Yep. All hell would break loose. It was like the end of our day was just f'd.
I think it ingrained good coping mechanisms in us kids for a future of DVR'd programs that abruptly cut off during the last minute, usually a weepy Grey's Anatomy last minute or funny little last joke on The Office last minute. Yeah, if coping means cursing the TV and moping for a good ten minutes afterward.
So, the other day when dad came over to babysit, as he settled into my couch, remote in hand, I started quizzing him. I felt nostalgic and wanted to catch up on my old All My Children memories. See who was still around. Is Phoebe Wallingford still alive? Nope. Is Palmer Courtland still alive? Nope. Are Tad and Dixie still around? Nope. Is that... wait... is that Erica? She looks EXACTLY THE SAME! Yep.
The number one lesson I learned from Erica Kane growing up? I mean, besides that it's okay to get married nine plus times? That when you wear really gigantic earrings, you always take one off when you answer the phone.
Now, if you saw our dad, especially growing up during his fishing guide days, complete with coveralls and fishing cap, you wouldn't peg him for someone who "needs to see his stories." But I remember one Thanksgiving family gathering at our grandparents house. All my mom's sisters and their husbands were there. And there was actually a gap in the sports on the TV, and as all the guys sat around the living room, my dad (I don't know exactly how he asked this in any sort of macho way) but somehow got that TV tuned to All My Children.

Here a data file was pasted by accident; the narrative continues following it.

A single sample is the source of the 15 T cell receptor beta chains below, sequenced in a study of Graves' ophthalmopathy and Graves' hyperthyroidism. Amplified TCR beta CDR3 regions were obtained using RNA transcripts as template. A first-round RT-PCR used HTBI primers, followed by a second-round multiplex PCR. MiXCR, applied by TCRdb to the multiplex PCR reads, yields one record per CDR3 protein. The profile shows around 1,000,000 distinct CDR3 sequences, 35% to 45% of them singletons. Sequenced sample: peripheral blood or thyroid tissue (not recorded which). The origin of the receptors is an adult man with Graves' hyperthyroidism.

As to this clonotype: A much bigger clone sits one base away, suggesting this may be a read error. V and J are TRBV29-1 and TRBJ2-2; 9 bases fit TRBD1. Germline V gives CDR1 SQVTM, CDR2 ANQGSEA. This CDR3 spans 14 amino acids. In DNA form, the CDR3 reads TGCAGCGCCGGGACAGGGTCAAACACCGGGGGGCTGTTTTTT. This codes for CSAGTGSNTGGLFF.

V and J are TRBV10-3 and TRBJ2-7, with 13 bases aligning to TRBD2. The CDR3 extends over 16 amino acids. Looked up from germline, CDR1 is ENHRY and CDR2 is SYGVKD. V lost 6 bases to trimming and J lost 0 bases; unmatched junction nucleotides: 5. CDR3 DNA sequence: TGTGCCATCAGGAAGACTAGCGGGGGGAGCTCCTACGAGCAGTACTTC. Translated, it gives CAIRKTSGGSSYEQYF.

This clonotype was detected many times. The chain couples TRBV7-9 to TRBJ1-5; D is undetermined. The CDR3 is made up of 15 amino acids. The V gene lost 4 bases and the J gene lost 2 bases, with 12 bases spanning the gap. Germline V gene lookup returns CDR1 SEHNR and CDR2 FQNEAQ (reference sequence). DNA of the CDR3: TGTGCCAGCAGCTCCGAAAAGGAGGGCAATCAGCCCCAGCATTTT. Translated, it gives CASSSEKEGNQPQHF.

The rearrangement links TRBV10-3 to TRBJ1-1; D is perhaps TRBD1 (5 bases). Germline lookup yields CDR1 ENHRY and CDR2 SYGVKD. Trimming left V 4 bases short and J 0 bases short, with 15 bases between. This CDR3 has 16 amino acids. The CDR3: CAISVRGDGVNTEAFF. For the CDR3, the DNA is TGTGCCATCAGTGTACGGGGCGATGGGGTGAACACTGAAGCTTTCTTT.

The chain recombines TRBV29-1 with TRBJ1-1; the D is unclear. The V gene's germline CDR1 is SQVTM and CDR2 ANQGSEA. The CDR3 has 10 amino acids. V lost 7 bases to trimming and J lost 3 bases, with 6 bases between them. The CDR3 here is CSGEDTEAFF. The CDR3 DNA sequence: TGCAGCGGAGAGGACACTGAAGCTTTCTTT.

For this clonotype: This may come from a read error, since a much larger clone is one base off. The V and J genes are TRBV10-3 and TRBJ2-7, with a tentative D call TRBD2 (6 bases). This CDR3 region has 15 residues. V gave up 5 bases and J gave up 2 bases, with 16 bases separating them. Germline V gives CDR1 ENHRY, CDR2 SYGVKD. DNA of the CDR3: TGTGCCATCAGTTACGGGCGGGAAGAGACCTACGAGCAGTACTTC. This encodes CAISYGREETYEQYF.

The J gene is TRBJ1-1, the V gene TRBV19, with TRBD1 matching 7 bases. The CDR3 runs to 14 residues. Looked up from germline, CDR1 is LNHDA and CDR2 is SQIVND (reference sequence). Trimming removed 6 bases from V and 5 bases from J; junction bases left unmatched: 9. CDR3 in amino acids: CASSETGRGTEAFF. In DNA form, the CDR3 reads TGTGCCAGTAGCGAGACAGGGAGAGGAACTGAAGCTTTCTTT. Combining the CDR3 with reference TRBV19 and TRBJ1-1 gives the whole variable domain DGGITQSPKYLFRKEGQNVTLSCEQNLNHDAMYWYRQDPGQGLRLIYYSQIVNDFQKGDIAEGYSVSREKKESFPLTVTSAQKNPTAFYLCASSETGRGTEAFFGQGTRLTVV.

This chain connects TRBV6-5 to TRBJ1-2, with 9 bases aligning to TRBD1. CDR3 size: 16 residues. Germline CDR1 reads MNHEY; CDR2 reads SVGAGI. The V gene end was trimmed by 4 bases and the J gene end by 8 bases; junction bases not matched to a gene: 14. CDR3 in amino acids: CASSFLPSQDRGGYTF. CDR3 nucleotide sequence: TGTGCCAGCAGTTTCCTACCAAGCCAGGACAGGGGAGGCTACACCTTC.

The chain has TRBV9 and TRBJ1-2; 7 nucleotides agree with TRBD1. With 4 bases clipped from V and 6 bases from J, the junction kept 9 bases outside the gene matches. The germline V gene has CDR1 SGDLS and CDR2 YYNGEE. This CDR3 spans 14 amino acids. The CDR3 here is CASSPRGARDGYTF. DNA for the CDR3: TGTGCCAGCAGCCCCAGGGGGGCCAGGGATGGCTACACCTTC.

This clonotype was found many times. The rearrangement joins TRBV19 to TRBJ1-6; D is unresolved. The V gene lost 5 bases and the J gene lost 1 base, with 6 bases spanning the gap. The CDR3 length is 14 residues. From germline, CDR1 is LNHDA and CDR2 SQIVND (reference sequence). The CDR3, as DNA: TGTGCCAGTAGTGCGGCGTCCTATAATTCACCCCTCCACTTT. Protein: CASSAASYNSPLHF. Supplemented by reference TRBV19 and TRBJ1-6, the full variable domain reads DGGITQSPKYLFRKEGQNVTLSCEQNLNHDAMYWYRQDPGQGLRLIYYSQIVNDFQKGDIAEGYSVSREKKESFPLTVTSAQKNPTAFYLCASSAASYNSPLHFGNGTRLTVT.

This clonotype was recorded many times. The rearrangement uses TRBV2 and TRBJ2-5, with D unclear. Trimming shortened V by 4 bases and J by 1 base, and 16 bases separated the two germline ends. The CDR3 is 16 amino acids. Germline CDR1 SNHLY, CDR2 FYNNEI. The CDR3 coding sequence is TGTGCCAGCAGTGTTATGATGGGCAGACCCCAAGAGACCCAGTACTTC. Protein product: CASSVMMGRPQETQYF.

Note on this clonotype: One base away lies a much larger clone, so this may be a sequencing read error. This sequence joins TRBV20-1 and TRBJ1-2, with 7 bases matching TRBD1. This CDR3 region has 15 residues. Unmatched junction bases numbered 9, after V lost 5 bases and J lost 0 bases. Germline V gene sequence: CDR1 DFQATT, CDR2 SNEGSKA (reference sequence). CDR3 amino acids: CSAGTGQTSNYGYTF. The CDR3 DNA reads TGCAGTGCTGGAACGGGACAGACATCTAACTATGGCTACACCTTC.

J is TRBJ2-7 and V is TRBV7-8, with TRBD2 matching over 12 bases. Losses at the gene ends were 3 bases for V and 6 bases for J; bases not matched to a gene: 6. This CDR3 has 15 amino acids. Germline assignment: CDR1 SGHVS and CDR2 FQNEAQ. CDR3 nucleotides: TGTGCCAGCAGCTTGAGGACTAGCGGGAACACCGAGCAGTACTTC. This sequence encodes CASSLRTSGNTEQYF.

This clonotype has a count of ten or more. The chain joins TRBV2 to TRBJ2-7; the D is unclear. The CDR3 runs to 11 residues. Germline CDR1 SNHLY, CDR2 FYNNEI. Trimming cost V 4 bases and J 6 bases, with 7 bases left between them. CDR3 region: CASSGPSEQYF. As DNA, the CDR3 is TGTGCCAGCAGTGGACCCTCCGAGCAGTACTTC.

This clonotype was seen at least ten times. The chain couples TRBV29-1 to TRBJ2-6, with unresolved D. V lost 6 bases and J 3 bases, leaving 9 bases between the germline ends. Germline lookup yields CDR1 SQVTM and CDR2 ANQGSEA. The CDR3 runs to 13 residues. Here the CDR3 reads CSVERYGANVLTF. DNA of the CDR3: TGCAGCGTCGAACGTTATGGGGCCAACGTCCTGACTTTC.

I remember I was eleven or so, like lying on the floor behind like my grandpa's armchair reading, oh, probably a V.C. Andrews novel or something, and there was this particularly steamy, but fairly innocent beachy sex scene unfolding on All My Children. (Probably in stark contrast but eerily parallel to some dark, cobwebby but fairly innocent sex scene in the attic unfolding in the tattered pages of my V.C. Andrews.)
So my Uncle Pete, gives out this appreciative chuckle and says loudly, "Ooohh... ho!" "Now I see why you like this show, Scott!"
And my dad, beer in hand, says in the most sincere and dry and perfectly serenely spoken way:
"That's not why I watch this show.
I watch it, because, it's like the characters are my family.
And every day I want to see how they're doing.
It's like... it's like... I'm part of their lives."
And I just laughed quietly to myself behind my paperback, while on the screen that red leather bound and gold embossed cover of that floating All My Children book closed on another daily chapter.
Happy Birthday dad! Lunch tomorrow? Don't worry, I know you've got All My Children "taping." Weird side note. I think Susan Lucci is actually the exact same age as my dad.